Blepharoplasty - Eyelid Surgery by Jan Stanek at Surgical Aesthetics

Whether a face looks fresh and young is partly determined by eyelids.  If they become saggy, wrinkled and puffy, the overall impression is that of a tired and aged person. Ageing also makes eyes look smaller.  Blepharoplasty is the name for an operation that reshapes eyelids, by removing redundant skin, some wrinkles and puffiness.  It also returns to the upper eyelid its natural fold, which may have been obscured by redundant skin.

The surgery is usually carried out under general anaesthesia, although it may be done under local anaesthesia and sedation.  There is no need to stay in hospital overnight, and the majority of patients leave hospital the same day.  It is a painless operation but rest is required for several days and bruising will persist for 10 to 14 days.

For upper eyelids the surgeon makes an incision in the natural crease or, if it is absent or asymmetrical, he will make a new one, and excise any excess skin and fat that may have accumulated.  The scar is usually barely perceptible when mature.

In the lower eyelids there are two options.  In the standard lower blepharoplasty skin is incised a few millimetres below the eyelashes and is either lifted alone or together with the underlying muscle, and the excess fat is then removed through the same incision.  Finally, the skin is re-draped, and any excess removed.  It is often not understood that standard blepharoplasty cannot remove fine lines, especially crow’s feet.  This can lead to dissatisfaction in the presence of an otherwise good result.

To deal with the problem of eyelid wrinkles, laser and chemical peeling have assumed a greater role in eyelid surgery.  In the transconjunctival approach, fat can be removed through an incision inside the eyelid without causing visible scarring and loose skin and wrinkles are treated with laser resurfacing or chemical peeling.  In selected patients, this combination appears to yield better results than previously possible with conventional surgery.  The only problem with this technique is that the lasered skin takes 8-10 days to heal, and the redness may take 6-8 weeks or longer to settle.  The final result however, can be superior because the laser removes lines that are outside the scope of conventional surgery, such as crow’s feet, and there is no scarring at all. It is recommended that Botulinum injections are used post-operatively to immobilise the muscle causing crow’s feet for a year or so.

Eyelid Surgery: Possible Complications

Eyelid surgery is very safe, but complications may occur as in other surgical procedures.  However, all are very uncommon.

  1. Infection: This is very unusual even in the form of conjunctivitis, because the eye is protected with an antibiotic cream.

  2. Bleeding: Patients who have high blood pressure may be prone to this complication, if not under control. If severe, it may necessitate taking the patient back to the operating theatre to stop the bleeding.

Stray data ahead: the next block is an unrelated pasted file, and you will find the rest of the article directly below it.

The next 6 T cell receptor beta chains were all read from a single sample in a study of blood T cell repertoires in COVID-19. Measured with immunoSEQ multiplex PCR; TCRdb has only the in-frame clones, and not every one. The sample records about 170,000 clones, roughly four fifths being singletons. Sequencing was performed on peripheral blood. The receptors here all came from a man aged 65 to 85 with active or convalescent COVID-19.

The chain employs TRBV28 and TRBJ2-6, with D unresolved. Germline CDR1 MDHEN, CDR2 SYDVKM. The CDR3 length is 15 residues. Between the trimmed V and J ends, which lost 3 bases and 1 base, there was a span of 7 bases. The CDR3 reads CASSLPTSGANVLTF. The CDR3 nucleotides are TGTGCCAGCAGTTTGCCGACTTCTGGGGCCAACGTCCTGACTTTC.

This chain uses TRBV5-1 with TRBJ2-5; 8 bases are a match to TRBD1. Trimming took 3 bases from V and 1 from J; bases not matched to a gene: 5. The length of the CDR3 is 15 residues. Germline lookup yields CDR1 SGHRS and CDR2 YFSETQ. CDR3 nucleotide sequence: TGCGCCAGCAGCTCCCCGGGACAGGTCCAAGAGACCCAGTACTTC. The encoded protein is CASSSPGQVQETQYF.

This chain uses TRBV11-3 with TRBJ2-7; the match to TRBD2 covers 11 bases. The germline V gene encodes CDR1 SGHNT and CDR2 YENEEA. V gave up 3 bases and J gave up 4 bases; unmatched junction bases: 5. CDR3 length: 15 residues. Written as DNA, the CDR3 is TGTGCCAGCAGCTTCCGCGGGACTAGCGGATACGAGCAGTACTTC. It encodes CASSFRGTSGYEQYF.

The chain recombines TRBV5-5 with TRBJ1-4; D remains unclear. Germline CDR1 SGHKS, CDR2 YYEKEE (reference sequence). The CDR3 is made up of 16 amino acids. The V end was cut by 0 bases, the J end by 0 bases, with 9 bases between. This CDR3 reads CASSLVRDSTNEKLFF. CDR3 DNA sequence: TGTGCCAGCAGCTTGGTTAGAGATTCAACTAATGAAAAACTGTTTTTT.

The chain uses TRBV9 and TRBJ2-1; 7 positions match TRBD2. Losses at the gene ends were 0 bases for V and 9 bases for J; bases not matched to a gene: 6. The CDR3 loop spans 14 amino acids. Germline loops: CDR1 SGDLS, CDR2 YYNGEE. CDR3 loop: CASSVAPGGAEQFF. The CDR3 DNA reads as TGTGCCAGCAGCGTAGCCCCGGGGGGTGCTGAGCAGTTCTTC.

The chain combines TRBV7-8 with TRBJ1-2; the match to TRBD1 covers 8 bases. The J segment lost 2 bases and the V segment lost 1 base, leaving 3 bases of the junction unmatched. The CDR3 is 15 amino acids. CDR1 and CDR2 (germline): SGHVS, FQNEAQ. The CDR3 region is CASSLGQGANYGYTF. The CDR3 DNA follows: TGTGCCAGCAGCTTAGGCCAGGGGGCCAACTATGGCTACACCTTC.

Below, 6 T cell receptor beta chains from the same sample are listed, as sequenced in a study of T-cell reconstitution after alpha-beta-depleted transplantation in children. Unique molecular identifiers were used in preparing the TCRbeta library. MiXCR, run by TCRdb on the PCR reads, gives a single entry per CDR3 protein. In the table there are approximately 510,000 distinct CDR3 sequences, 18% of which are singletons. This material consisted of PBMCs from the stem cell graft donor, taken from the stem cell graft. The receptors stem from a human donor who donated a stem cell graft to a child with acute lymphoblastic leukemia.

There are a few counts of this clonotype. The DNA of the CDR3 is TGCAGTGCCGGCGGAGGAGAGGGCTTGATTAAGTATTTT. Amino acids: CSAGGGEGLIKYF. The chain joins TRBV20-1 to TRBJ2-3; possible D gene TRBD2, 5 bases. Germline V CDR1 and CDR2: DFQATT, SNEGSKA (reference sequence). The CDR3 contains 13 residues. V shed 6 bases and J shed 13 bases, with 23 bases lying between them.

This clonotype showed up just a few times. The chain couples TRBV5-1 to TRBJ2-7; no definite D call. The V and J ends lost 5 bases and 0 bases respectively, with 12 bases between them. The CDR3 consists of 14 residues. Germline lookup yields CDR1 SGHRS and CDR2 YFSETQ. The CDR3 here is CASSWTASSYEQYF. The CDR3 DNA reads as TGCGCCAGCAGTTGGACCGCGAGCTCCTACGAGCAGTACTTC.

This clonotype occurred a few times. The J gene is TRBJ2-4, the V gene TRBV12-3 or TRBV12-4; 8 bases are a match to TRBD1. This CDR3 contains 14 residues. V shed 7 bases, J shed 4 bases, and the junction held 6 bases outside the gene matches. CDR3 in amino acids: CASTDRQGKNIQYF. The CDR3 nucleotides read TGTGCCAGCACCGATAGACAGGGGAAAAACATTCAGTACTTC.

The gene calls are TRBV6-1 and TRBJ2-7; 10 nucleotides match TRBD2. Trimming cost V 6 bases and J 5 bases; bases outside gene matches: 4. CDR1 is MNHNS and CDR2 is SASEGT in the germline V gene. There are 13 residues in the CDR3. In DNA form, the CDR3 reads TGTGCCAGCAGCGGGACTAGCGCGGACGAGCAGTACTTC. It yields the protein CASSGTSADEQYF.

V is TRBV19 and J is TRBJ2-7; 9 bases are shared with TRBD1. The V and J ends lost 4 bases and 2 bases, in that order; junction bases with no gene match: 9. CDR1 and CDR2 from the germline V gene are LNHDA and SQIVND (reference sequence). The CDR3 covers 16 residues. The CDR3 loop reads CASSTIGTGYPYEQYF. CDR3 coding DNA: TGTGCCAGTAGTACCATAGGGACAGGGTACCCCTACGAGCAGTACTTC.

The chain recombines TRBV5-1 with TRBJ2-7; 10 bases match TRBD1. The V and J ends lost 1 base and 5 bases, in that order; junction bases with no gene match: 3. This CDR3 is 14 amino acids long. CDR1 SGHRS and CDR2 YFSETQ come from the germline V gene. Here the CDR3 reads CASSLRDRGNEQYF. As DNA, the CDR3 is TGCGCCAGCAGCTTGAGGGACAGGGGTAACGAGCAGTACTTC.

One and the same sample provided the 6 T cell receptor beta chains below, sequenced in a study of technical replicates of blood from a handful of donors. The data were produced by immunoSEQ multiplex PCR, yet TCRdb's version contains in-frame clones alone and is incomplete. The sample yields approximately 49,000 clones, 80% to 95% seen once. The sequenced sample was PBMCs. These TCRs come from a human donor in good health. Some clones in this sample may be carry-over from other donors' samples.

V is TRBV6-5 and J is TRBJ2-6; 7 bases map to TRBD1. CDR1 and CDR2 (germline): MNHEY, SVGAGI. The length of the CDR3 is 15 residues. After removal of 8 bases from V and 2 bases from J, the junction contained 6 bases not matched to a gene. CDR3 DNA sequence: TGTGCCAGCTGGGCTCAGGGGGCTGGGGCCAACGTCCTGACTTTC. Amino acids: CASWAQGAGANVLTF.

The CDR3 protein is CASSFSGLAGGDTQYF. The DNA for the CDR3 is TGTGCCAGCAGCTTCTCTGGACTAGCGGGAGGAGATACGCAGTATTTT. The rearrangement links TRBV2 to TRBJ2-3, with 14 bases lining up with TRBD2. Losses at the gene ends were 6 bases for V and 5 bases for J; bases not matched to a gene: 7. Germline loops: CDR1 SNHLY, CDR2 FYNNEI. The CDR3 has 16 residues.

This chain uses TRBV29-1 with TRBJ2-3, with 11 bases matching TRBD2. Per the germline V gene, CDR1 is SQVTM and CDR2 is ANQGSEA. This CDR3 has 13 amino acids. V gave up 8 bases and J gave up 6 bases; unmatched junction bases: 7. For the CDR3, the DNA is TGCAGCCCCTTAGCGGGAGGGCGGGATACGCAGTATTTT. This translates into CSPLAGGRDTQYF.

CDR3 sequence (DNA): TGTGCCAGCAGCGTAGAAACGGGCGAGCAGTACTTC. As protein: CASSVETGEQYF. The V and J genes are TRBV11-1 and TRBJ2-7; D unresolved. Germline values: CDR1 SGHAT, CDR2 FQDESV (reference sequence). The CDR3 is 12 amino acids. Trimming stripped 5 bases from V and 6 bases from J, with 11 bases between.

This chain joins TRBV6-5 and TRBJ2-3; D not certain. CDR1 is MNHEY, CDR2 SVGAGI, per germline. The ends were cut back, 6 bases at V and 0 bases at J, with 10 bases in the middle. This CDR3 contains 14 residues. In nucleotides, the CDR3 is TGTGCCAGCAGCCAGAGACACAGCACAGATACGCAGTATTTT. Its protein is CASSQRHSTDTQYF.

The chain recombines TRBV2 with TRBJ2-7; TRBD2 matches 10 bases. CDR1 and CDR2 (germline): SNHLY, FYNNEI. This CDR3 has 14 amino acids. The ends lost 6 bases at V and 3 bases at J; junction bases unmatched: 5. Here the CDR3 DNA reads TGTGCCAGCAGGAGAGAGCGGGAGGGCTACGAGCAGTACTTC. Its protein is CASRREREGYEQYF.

3. Scar: Although eyelid scars are the best one can have, some may not be satisfactory, and may need to be revised at a later stage. Laser eyelid surgery leads to no visible scars, and for those who worry about scar visibility, this may be a better option. It is extremely unusual for scars to become hypertrophic or keloid.

  4. Ectropion (drooping eyelid): This is usually caused by the removal of too much skin. In some cases, particularly if the eyelids are slack, it may be a temporary complication, which usually corrects itself, but it may require taping during the early stages of healing, injection of steroids or even further surgery.

  5. Dry eye: Some patients develop this problem, either temporarily or permanently, which is due to reduced lubrication of the eyeball by tears. It presents itself with a gritty feeling, crusting of the eyes in the morning, and sensitivity to light. Treatment with artificial tears usually corrects the problem. Long term contact lens users maybe more prone to it and those who have incipient dryness.

  6. Blindness: This frightful complication has been reported, and is caused by bleeding behind the eyeball, where it compresses the artery to the retina. Proper and expert management of this complication should lead to complete recovery.

  7. Asymmetry: All eyelids are asymmetrical and it is impossible to make them completely symmetrical.

  8. Persistent swelling: Some patients are prone to prolonged swelling which may take a long time to resolve. In rare cases this swelling may persist indefinitely

  9. Thread veins: It has been noticed that blood vessels in the lower lids become more visible in the first 3 months after surgery. Some of them may even be permanently enlarged. If this is a problem, it can be treated by laser but thread veins tend to recur and appear as a natural process of aging

It is essential to have a consultation with a surgeon who can discuss the pros and cons of the surgery in order to decide whether to continue with the surgery or not.

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